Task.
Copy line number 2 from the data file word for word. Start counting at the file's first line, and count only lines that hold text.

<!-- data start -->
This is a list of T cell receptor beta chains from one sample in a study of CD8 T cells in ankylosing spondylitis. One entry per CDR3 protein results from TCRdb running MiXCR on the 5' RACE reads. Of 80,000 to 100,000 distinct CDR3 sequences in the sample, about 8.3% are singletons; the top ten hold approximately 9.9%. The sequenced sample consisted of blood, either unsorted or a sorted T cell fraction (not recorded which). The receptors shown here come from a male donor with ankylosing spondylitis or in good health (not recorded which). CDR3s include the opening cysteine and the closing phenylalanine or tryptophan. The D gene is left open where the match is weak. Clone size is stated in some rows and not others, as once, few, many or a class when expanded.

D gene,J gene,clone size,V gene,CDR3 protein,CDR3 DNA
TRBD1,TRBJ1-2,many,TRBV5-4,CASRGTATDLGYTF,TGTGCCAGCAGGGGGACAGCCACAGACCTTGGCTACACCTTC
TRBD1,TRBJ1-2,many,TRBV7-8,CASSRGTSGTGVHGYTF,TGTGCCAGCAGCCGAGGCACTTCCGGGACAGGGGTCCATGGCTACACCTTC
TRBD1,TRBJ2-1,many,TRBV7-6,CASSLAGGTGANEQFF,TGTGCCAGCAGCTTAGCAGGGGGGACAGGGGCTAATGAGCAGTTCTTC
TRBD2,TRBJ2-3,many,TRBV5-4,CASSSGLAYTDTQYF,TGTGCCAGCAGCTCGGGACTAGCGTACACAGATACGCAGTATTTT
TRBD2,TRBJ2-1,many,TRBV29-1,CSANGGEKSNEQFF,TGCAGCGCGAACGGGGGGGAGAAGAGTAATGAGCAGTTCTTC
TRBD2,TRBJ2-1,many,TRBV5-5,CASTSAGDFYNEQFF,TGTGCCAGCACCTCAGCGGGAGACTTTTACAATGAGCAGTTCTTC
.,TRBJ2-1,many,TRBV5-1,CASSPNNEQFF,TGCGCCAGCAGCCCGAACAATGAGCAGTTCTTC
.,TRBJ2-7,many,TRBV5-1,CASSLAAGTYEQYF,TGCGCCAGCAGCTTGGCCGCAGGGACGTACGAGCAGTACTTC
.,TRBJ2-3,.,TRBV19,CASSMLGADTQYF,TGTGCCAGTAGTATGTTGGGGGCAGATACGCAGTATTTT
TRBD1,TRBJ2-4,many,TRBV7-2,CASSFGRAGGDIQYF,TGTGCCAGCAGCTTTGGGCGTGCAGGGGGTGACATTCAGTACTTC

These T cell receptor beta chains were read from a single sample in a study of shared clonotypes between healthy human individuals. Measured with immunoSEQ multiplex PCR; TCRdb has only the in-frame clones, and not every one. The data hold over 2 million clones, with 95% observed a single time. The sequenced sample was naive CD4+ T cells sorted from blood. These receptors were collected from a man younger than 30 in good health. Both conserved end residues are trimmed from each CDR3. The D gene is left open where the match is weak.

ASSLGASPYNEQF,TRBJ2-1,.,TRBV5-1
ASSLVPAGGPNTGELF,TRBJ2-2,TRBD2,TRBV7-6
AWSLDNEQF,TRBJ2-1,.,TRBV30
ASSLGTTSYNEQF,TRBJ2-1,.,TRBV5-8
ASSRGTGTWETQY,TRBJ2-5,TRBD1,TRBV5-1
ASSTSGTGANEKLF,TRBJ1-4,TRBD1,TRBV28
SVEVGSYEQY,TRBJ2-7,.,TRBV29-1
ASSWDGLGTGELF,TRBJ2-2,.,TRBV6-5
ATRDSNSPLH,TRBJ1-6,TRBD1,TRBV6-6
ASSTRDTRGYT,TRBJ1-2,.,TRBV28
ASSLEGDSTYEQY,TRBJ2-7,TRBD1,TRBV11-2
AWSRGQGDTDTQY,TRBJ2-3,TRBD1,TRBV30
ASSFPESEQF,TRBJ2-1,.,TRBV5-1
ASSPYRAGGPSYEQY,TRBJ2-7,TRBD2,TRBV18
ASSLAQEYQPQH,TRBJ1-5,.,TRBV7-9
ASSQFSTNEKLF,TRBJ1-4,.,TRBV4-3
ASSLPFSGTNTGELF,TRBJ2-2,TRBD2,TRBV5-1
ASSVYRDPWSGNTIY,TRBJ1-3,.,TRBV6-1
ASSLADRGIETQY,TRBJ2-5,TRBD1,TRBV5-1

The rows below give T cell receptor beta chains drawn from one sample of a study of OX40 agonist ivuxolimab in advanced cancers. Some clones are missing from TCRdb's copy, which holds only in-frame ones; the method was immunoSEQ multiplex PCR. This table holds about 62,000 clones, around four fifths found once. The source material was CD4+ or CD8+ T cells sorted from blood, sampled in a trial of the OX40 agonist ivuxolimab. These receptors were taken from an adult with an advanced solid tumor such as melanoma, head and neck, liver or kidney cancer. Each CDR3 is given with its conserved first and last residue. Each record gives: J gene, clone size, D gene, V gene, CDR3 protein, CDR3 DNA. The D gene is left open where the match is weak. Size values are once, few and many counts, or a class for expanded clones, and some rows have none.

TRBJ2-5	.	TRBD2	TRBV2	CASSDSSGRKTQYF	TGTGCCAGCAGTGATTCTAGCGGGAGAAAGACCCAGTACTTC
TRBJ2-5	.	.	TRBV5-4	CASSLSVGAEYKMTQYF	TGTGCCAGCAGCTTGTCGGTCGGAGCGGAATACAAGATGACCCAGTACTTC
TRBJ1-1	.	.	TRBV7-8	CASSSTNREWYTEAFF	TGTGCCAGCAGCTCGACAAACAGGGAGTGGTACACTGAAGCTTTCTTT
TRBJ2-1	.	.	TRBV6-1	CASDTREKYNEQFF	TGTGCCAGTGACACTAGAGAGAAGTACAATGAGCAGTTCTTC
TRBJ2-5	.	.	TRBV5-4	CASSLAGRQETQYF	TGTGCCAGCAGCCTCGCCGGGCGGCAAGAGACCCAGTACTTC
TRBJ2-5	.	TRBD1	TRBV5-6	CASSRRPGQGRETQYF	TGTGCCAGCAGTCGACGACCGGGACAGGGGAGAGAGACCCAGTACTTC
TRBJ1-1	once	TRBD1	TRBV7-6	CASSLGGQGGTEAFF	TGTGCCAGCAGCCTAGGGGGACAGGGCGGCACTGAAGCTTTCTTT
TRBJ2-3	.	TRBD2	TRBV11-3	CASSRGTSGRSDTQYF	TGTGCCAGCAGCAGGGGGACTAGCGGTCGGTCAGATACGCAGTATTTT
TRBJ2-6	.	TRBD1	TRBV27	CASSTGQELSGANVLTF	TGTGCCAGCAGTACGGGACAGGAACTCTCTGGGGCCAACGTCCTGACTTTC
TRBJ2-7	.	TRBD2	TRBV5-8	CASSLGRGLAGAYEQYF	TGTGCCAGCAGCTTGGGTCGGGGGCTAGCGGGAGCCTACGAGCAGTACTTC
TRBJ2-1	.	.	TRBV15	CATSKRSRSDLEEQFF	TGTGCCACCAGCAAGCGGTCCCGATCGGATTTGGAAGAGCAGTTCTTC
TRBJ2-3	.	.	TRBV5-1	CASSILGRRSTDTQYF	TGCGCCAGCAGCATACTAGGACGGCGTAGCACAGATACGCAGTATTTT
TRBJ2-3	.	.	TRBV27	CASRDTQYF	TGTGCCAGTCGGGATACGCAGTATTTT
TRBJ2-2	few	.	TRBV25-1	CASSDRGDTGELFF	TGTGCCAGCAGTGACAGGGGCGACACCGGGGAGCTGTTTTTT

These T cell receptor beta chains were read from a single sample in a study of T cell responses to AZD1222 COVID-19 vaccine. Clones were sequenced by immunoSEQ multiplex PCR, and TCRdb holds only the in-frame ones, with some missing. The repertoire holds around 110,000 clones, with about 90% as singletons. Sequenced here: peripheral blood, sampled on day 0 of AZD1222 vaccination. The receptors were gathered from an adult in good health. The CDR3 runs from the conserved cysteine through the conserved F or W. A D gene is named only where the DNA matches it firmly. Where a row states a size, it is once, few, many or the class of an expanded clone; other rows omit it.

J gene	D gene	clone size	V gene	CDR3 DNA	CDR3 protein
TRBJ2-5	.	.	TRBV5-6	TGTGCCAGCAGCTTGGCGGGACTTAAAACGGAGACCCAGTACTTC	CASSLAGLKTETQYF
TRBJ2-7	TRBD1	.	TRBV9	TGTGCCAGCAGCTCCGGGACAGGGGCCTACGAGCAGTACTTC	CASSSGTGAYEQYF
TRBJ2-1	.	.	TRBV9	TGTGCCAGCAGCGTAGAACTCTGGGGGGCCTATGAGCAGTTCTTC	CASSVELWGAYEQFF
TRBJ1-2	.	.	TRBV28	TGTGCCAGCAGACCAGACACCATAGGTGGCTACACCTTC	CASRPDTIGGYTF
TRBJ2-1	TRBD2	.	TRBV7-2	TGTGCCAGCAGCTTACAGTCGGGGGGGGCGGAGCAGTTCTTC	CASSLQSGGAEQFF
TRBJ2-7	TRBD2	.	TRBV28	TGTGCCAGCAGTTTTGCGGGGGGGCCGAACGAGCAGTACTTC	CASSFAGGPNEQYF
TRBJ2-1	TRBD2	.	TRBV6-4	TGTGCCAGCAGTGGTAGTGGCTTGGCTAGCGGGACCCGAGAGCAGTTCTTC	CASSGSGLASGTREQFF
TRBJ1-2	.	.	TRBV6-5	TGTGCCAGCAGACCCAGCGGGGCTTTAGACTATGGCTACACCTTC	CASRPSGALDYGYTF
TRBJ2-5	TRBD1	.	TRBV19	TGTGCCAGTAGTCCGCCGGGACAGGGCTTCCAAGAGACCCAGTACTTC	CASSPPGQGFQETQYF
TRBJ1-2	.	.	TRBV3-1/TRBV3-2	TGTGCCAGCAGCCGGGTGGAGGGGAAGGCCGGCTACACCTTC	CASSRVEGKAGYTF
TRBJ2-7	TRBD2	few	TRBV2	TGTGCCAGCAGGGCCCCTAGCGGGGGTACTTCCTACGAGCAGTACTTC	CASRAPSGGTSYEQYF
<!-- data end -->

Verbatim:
D gene,J gene,clone size,V gene,CDR3 protein,CDR3 DNA